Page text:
Amylyx Pharmaceuticals’ AMX0035 for amyotrophic lateral sclerosis
By the end of September, the FDA may, for the first time in more than five years, approve a new medicine for amyotrophic lateral sclerosis, better known as ALS or Lou Gehrig’s disease.
Developed by the Massachusetts-based company Amylyx Pharmaceuticals, the medicine showed positive effects on function and survival in a placebo-controlled study of about 140 participants. Amylyx is currently running another clinical trial to affirm the benefits of its drug, with a target enrollment of approximately 600 volunteers. Data are expected in late 2023.
Initially, the FDA wanted to see results from this larger trial before accepting an approval application. But, following pushback from patient advocacy groups, the agency decided to review Amylyx’s drug while the company ran its confirmatory study.
Despite that reversal, analysts remain uncertain about the drug’s approval odds. In March, the FDA convened a committee of experts to weigh whether it should be cleared for market. The committee voted no by a narrow margin. Although the agency isn’t required to follow such recommendations, it typically does.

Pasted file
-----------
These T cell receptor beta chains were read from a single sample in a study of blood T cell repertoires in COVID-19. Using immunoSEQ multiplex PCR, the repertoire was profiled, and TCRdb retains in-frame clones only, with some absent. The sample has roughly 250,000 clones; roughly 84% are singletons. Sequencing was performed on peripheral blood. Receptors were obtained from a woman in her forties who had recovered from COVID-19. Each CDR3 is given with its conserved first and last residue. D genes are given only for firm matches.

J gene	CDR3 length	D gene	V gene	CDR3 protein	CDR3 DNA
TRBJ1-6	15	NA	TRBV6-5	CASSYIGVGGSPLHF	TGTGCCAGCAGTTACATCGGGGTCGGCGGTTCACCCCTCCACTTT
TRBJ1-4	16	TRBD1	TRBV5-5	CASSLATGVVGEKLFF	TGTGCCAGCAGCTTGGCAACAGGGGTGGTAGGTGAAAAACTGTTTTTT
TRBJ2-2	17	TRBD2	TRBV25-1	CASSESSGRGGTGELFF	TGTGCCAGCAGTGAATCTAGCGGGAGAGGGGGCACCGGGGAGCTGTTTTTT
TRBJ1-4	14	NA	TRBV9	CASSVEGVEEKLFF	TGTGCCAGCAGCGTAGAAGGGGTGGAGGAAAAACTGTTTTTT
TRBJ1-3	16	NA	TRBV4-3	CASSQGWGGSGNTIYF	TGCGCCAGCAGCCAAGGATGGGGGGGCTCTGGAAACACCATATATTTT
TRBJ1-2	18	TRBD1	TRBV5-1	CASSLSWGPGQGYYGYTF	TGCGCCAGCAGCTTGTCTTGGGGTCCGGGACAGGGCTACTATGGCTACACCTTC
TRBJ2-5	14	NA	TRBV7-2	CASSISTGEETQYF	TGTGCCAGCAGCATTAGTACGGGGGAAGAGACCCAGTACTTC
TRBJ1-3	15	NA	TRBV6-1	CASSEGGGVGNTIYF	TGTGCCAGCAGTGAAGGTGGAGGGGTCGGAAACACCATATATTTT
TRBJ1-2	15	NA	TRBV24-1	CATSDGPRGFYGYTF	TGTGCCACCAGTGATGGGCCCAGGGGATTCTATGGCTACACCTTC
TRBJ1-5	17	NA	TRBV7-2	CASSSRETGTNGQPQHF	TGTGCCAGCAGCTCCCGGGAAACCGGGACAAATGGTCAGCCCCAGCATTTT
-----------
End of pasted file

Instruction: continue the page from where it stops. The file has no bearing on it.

Additionally, FDA staff voiced concerns at the March meeting about the way Amylyx designed that smaller study and analyzed its data.
Amylyx may still come out with a victory, though. The FDA just this month released a five-year action plan meant to “aggressively” address the challenges drugmakers face developing new treatments for rare neurodegenerative diseases, with ALS research being a top area of interest.
The agency also recently extended its deadline for reviewing Amylyx’s application, which some analysts believe bodes well for approval. The team at Evercore ISI, for example, recently examined more than 150 cases where the FDA held an advisory committee meeting for a drug. Of the 23 cases in which it also took extra time to evaluate applications, 18 resulted in the drug being cleared for market.
Some doctors, and even Amylyx’s co-founders, have noted the drug is far from a cure. Patients who took it in the smaller trial still declined, and the chances of them living up to two years post-enrollment were about 50%.